Kym Marsh was left "utterly lost" after the death of her son Archie.
The 'Coronation Street' star was devastated in 2009 when her son Archie passed away moments after being born prematurely after just 21 weeks.
Recently, Kym has had to relive the traumatic experience as her character on the ITV soap Michelle Connor lost her son Ruairi at 23 weeks, and almost killed herself as a result.
Now, the brunette beauty says that she sympathises with her character, as she believes things could have been much worse for her if she didn't have her children David and Emilie - who were 13 and 11 respectively at the time - to help her through the grieving process.
Opening up about her experiences, Kym said: "After Archie died I was utterly lost. I never got to the point of thinking about taking my own life, but I don't know how I might have felt if I hadn't had two young children and a good support network around me.
"I know that others who have lost children have found themselves in the same situation as Michelle. I can totally understand how people feel like they can't carry on. When I lost Archie, all I could think was, 'Why has this happened to me?'
"I had carried a baby for nearly six months and yet what did I have? What was the point in it all? Archie wasn't even weighed, I don't know why, and he didn't have a birth certificate. All I had was a leaflet they gave me when I left hospital.
"It feels so pointless that you can't stand it, and you do lose yourself. I didn't want to go outside, I didn't want to see anyone, I didn't want to hear anyone laughing. How could anyone laugh when my son has died? I just wanted to stay hidden away forever. But you do learn to accept it and move forward.
"And I'm lucky to have three amazing kids. David and Emilie are grown up now and Polly is a little whirlwind and a delight."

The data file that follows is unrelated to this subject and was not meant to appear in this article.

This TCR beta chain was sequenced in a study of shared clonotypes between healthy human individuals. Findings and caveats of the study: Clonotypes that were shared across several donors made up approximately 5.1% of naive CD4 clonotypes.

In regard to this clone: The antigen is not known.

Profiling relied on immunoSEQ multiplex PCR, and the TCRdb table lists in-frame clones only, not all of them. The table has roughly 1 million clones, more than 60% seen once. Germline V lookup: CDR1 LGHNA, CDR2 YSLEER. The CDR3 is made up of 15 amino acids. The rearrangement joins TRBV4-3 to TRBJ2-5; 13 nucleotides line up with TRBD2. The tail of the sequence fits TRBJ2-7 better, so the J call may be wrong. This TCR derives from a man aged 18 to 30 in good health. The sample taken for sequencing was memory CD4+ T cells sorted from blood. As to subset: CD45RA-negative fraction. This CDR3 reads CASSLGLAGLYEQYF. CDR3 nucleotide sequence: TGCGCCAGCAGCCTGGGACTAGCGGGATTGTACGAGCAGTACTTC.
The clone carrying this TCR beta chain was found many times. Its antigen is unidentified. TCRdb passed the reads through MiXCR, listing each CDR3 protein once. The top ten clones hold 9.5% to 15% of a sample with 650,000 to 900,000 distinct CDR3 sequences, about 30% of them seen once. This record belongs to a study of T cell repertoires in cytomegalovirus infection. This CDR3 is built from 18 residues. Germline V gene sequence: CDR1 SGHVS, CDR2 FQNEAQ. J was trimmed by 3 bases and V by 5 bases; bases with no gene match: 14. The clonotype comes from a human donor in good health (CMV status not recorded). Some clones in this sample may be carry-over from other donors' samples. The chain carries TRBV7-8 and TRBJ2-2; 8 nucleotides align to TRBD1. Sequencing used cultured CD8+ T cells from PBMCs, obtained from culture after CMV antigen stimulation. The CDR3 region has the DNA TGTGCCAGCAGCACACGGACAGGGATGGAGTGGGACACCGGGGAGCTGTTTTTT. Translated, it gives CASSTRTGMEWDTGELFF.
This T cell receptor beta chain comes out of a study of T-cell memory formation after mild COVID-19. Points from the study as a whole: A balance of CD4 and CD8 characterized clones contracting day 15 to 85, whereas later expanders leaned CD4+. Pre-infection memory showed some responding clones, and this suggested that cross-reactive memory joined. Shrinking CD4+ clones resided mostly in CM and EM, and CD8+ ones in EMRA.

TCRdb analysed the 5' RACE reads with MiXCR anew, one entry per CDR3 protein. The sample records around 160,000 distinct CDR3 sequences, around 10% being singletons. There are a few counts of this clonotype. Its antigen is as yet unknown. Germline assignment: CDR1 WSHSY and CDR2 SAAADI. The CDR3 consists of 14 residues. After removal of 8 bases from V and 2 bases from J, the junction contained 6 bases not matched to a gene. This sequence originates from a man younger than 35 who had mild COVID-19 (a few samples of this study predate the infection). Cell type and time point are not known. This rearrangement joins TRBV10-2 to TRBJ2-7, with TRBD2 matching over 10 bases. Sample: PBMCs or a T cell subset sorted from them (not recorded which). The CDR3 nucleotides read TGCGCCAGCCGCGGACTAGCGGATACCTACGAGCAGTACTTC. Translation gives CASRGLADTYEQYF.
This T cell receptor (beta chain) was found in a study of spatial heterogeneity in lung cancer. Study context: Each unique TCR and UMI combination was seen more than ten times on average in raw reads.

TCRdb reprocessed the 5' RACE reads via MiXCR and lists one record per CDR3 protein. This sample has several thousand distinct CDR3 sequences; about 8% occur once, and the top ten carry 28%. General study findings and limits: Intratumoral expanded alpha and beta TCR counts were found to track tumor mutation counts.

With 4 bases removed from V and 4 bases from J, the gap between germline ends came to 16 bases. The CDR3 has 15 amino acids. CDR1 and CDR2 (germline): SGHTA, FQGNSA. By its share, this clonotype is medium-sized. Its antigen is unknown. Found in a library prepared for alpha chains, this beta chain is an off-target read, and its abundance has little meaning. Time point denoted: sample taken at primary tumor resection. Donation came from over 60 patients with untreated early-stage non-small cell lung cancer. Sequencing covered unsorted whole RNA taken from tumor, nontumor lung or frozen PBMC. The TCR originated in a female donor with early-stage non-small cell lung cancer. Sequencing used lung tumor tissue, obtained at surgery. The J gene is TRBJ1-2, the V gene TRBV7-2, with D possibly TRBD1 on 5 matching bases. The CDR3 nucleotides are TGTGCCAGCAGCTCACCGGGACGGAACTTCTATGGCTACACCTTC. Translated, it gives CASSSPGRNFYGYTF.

And Kym admits she was told at the time of the plot - which took place in January - that she didn't have to go through with it, but wanted to take on the challenge in "honour" of Archie.
She added to The Sun newspaper: "When Kate Oates, the executive producer, first spoke to me about the story she made it clear I didn't have to go through with it.
"But I'm always saying this subject shouldn't be taboo and should be talked about. Talking about it is the thing that makes it easier to accept.
"I wanted to help women like me, and I wanted to honour Archie. I knew it would be really painful but this is an issue that affects thousands of families every year and it's something that often isn't talked about.
"But we both felt if we were going to do the storyline, we should really do it.
"I wanted to show people all of those little things that really hurt me. Michelle heard other babies crying on the ward, and that's exactly what happened to me.
"It was also important her son's death was called not a birth, but a 'late miscarriage' because that is what happens."
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